One of James Fraser Scott’s watercolour sketches, End of day's rush, forward loading post, dated 23 August 1918, depicts a casualty clearing station of the 3rd Australian Field Ambulance. Beneath a cloudy, grey sky wounded soldiers are placed into ambulances. The ominous sky adds to the sombre mood of the task at hand; tending to the injured with little knowledge of the prospect of their recovery. Scott’s interest in this scene may have arisen from his own appreciation for the work of medical staff after he suffered a head wound in the field in September 1917 at the Third Battle of Ypres, frequently known as the Battle of Passchendaele.
By referring to this unit’s war diary I discovered the coordinate ‘Q 26 C 7/7’ recorded against the entry for 23 August 1918. I also found ‘62D’ in the prior day’s entry. I opened map 62D, I narrowed my search to the 6,000 yard square Q, then the 1,000 yard square 26, followed by the 500 yard quarter sub-section square ‘c’. This square is further divided into 10 and the final element in the map reference ‘7/7’ is the easterly and northerly coordinates respectively. Counting 7 segments across from left to right along the lower border of square ‘c’, followed by 7 segments upwards, gave the exact location of Scott’s field sketch! It was then possible to plot the site by comparing geographical features on the trench map with an aerial view of the region in Google Earth.
Andrew Currey, Reference Officer of the Australian War Memorial, advised that the location 62D Q 26 C 7.7 started life as an Advanced Dressing Station, became a forward loading post and then a Main Dressing Station (MDS) over the next couple of days. The ‘forward loading post’ handled only stretcher cases (“lying wounded” as they were known) and quickly evacuated them to treatment. This may explain why there are only motor ambulances and stretcher cases depicted in Scott’s scene.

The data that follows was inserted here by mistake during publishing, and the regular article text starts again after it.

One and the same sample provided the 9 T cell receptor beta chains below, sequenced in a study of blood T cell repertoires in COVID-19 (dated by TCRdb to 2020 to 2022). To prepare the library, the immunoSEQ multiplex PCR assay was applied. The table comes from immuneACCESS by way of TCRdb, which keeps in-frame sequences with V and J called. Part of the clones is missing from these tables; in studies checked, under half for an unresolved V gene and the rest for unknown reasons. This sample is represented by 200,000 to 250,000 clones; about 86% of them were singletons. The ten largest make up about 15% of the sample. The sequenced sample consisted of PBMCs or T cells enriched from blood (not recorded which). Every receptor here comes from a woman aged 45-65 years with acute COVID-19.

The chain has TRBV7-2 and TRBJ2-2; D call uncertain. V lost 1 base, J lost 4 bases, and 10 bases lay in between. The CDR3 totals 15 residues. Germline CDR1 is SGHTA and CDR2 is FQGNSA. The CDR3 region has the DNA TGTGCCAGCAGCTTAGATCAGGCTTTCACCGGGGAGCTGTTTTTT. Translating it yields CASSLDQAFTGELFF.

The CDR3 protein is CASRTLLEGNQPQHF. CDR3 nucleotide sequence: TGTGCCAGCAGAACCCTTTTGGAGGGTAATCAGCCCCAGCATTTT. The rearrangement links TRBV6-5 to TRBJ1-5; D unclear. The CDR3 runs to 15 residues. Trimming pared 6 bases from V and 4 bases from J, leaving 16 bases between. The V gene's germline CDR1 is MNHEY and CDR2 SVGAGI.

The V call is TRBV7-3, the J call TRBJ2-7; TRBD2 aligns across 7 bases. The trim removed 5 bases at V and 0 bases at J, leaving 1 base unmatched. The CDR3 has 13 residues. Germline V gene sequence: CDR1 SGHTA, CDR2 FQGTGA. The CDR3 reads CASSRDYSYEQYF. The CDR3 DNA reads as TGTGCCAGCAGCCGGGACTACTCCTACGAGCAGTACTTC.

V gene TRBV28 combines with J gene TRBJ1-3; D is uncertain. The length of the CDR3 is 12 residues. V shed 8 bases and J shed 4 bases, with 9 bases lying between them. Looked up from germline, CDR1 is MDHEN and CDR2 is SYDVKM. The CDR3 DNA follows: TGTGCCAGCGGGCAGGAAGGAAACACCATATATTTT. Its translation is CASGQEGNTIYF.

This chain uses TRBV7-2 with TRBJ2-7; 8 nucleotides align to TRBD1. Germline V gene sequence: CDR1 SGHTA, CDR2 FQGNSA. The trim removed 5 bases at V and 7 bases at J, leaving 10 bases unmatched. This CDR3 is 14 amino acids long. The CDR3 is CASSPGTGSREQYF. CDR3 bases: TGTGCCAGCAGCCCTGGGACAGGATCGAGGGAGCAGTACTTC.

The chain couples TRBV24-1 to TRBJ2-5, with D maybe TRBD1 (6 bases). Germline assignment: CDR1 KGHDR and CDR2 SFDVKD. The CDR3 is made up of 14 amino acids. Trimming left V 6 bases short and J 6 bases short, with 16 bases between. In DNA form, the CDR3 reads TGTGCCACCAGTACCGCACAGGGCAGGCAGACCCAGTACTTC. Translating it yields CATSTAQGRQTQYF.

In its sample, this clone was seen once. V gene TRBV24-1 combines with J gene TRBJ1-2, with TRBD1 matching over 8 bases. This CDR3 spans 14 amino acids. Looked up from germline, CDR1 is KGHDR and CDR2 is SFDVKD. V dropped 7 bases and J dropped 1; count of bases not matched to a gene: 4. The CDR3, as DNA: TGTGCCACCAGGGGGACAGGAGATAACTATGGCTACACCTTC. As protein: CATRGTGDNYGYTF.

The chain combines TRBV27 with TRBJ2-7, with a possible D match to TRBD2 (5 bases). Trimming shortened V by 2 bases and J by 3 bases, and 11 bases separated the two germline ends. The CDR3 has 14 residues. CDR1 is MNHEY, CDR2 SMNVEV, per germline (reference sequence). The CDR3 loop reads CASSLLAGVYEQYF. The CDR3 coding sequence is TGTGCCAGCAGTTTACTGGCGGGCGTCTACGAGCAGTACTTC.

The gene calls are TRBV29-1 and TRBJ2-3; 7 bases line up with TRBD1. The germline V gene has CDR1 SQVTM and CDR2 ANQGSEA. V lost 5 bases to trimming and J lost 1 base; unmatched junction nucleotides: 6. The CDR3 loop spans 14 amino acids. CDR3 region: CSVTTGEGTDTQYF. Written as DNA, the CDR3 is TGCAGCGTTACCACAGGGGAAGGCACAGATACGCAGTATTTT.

Equipped with the mapping methodology, I proceeded to plot additional field sketches in this manner where I could locate map references in relevant unit diaries and sources, although several sketches proved to be too generic to accurately plot a location. For example George Benson’s The Albert-Amiens Road (1918) simply depicts troops of the 7th Medium Trench Mortar Battery on the side of the Albert-Amiens Road. Supply wagons line the opposite side of the road and a sign warns "Drive slow to avoid raising dust". Lacking any further details, it was difficult to plot the exact location of the scene along the Albert-Amiens Road, which is approximately 30 kilometres in length. It was therefore a matter of plotting the sketch to the road at a point that provided a somewhat similar scene in Google street view.
Combining historical investigation with digital tools to map field sketches in the AWM’s collection has proven to be fascinating. It allows for the original work to be connected to the place where it was made, thereby deepening our appreciation of the context in which it was created, as well as prompting comparisons between ‘then and now’, which ‘Art of Nation’ users can explore in Google street view.